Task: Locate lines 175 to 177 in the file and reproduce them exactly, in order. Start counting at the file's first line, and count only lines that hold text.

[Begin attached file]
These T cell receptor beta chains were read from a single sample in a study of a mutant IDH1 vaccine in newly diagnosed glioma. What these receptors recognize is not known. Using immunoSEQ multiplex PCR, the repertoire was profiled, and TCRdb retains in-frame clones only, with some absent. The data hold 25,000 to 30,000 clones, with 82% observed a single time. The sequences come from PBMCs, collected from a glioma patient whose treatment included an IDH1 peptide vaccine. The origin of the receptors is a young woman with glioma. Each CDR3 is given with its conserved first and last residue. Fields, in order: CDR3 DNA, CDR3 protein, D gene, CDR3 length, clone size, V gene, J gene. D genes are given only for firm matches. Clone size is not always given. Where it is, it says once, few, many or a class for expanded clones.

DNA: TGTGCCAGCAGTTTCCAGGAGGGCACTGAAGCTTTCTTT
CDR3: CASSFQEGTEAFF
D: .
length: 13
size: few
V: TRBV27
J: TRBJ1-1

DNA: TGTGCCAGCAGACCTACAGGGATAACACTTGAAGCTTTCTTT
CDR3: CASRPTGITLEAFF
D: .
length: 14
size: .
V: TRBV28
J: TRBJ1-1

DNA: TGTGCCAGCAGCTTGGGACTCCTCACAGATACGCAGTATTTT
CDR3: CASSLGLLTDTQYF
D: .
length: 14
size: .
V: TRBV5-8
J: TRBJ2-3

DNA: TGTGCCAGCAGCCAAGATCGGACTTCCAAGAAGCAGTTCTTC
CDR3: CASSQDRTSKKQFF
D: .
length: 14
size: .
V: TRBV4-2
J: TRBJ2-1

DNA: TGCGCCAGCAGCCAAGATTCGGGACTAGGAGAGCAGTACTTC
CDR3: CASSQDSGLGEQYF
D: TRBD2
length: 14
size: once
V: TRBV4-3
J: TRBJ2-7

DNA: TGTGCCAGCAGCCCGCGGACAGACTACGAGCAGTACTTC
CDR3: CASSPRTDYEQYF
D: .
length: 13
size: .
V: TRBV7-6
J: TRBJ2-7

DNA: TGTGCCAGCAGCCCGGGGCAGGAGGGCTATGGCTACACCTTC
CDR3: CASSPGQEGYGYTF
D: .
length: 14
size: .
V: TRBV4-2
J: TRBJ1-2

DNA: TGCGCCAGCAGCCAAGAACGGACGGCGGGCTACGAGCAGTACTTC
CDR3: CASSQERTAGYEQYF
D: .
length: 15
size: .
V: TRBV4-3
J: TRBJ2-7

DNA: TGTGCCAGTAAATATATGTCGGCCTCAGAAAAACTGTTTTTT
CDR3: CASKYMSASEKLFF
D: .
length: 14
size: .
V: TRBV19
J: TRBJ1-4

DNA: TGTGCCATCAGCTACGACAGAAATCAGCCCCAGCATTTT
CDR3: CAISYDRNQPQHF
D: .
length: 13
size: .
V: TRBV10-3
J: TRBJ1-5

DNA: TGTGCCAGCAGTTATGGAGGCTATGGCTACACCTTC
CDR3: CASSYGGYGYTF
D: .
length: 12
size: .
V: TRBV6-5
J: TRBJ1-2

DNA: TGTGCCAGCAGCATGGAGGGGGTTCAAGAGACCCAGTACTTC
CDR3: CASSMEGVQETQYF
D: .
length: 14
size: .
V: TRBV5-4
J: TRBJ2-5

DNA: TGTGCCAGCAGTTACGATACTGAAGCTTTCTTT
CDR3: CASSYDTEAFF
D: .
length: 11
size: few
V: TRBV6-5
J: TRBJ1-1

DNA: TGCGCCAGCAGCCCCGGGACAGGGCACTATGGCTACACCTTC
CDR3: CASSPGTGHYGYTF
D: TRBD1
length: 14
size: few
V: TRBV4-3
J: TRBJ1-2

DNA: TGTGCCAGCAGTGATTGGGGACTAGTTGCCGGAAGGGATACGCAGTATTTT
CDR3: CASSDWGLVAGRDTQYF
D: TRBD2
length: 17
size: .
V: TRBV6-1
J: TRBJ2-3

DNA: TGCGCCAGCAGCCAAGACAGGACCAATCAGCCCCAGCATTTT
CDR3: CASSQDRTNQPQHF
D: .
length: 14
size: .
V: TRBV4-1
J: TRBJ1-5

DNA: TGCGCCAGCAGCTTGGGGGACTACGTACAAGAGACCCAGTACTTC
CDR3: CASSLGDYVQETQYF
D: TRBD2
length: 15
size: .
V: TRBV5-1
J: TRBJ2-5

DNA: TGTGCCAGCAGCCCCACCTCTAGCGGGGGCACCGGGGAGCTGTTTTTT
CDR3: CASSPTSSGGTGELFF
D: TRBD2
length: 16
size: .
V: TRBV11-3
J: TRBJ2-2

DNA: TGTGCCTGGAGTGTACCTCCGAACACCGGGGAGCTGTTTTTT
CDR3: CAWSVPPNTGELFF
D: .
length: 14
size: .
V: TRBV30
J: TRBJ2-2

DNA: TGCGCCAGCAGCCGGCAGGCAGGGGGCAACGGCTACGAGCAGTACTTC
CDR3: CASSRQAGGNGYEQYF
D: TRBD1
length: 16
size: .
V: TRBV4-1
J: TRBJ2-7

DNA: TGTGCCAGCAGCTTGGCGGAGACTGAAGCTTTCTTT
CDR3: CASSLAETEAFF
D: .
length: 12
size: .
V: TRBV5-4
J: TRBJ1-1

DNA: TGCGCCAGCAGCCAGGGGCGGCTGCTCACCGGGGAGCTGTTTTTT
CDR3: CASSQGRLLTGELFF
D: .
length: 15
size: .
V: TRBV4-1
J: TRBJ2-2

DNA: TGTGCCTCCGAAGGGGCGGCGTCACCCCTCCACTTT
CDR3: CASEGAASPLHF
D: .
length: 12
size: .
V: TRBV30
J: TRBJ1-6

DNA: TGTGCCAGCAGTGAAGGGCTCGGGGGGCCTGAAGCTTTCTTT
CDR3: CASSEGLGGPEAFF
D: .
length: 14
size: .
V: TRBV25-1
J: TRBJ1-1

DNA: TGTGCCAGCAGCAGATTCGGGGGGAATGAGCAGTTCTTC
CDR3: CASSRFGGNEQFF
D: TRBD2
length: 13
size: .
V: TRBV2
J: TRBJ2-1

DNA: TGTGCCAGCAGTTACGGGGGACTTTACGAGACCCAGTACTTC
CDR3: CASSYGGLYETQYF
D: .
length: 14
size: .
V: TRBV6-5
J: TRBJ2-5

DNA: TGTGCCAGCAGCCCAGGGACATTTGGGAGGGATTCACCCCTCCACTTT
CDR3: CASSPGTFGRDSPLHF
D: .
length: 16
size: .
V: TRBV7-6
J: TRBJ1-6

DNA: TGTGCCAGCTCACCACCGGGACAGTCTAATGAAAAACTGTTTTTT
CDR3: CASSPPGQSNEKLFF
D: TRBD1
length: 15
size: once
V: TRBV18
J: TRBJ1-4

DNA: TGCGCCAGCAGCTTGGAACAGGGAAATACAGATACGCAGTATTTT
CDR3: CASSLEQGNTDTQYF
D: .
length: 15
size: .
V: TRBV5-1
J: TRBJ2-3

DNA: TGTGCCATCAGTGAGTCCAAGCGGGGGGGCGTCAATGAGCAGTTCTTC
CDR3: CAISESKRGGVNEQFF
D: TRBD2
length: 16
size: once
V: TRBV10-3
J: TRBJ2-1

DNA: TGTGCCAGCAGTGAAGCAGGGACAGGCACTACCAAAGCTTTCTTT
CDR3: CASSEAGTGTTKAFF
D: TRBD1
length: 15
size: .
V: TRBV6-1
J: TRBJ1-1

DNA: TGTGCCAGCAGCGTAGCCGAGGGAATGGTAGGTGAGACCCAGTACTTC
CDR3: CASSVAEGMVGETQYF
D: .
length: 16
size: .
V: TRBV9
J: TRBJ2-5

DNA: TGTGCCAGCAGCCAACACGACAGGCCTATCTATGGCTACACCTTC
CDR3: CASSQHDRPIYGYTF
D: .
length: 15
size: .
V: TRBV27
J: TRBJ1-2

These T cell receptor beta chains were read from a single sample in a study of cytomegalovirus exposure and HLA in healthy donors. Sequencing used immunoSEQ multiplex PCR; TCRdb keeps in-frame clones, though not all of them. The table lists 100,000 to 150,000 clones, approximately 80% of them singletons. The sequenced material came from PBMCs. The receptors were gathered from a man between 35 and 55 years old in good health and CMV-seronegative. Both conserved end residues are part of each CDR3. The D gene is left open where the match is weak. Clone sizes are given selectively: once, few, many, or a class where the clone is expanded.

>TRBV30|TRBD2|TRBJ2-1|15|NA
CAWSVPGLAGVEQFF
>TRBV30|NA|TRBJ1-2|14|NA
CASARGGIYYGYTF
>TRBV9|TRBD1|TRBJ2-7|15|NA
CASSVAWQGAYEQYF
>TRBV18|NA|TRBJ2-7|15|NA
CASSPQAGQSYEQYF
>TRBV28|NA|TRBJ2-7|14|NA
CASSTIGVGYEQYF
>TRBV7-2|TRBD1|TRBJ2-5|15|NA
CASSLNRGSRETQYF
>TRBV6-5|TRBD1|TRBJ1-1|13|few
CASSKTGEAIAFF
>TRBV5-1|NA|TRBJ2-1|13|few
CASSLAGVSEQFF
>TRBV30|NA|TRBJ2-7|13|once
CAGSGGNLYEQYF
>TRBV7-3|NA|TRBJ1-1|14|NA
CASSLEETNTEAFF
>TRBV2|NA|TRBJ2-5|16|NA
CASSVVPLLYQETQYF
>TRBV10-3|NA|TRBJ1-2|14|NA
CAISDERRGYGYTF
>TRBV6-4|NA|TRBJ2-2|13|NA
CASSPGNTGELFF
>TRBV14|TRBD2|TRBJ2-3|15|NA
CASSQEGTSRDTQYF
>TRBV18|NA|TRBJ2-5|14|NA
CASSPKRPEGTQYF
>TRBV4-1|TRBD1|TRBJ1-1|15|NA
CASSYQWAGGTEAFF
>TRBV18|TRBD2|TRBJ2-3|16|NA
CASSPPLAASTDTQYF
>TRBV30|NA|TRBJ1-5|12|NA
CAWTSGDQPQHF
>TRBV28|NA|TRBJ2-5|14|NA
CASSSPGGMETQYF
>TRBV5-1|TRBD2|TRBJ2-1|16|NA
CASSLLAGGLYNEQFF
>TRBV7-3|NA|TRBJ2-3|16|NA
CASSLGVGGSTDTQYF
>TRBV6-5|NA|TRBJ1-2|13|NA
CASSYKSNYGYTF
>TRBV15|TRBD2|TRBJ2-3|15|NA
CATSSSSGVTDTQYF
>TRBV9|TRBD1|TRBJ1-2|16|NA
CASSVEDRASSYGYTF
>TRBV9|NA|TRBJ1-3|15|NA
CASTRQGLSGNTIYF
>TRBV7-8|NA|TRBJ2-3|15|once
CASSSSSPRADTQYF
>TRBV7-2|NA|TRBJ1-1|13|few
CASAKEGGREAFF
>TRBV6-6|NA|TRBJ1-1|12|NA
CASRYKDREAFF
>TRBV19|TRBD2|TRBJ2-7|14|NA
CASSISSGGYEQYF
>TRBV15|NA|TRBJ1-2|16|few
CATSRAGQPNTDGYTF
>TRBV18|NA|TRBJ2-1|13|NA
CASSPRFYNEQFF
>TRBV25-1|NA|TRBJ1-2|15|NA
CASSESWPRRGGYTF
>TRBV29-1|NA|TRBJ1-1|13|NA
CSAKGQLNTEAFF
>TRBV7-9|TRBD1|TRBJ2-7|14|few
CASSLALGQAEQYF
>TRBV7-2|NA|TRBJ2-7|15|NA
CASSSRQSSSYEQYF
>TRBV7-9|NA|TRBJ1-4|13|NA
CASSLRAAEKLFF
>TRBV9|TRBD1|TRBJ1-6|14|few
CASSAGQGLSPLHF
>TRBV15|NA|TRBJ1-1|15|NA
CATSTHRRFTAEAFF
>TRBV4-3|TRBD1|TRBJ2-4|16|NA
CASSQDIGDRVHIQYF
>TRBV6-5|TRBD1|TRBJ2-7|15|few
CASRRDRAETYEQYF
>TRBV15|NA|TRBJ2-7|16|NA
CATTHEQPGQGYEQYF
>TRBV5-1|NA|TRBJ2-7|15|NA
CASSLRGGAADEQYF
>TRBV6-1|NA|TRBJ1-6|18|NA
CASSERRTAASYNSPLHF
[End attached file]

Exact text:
V: TRBV2
J: TRBJ2-1

DNA: TGTGCCAGCAGTTACGGGGGACTTTACGAGACCCAGTACTTC